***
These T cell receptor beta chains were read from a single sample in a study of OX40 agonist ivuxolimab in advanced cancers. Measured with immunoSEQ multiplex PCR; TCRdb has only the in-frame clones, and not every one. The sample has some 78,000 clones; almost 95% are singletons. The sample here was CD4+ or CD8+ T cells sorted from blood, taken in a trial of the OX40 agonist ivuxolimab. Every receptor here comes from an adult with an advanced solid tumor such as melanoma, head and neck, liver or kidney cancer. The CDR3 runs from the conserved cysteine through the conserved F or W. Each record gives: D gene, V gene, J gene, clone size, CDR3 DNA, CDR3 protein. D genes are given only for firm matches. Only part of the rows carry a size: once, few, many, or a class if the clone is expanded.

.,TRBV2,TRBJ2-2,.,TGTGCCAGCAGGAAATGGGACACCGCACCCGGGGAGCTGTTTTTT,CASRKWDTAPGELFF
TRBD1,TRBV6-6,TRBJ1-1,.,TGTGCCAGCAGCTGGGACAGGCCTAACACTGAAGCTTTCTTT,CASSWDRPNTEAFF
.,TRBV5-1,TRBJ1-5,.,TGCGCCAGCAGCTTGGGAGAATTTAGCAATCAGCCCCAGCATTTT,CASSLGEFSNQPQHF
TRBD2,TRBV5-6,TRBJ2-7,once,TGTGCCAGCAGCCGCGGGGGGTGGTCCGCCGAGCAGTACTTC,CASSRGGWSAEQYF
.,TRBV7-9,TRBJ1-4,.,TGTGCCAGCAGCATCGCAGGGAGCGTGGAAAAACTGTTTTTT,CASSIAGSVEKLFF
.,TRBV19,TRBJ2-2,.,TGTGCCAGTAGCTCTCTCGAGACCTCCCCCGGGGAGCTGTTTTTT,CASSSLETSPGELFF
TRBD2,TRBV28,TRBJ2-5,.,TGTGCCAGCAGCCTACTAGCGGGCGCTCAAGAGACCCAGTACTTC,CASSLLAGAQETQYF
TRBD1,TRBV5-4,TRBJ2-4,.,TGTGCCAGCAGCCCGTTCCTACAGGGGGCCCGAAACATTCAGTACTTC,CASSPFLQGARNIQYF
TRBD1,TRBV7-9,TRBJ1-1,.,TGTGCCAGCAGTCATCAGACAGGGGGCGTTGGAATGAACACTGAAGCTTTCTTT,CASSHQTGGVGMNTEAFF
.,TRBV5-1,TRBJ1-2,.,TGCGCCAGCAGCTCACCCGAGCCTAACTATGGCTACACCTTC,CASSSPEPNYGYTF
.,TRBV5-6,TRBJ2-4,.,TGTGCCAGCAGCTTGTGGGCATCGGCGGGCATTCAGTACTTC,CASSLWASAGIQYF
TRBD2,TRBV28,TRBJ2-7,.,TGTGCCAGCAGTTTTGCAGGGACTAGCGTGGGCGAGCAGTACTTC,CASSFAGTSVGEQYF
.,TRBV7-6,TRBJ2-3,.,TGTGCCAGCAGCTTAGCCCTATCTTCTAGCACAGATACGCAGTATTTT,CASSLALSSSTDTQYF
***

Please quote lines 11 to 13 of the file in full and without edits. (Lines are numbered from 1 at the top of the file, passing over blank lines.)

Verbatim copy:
.,TRBV5-1,TRBJ1-2,.,TGCGCCAGCAGCTCACCCGAGCCTAACTATGGCTACACCTTC,CASSSPEPNYGYTF
.,TRBV5-6,TRBJ2-4,.,TGTGCCAGCAGCTTGTGGGCATCGGCGGGCATTCAGTACTTC,CASSLWASAGIQYF
TRBD2,TRBV28,TRBJ2-7,.,TGTGCCAGCAGTTTTGCAGGGACTAGCGTGGGCGAGCAGTACTTC,CASSFAGTSVGEQYF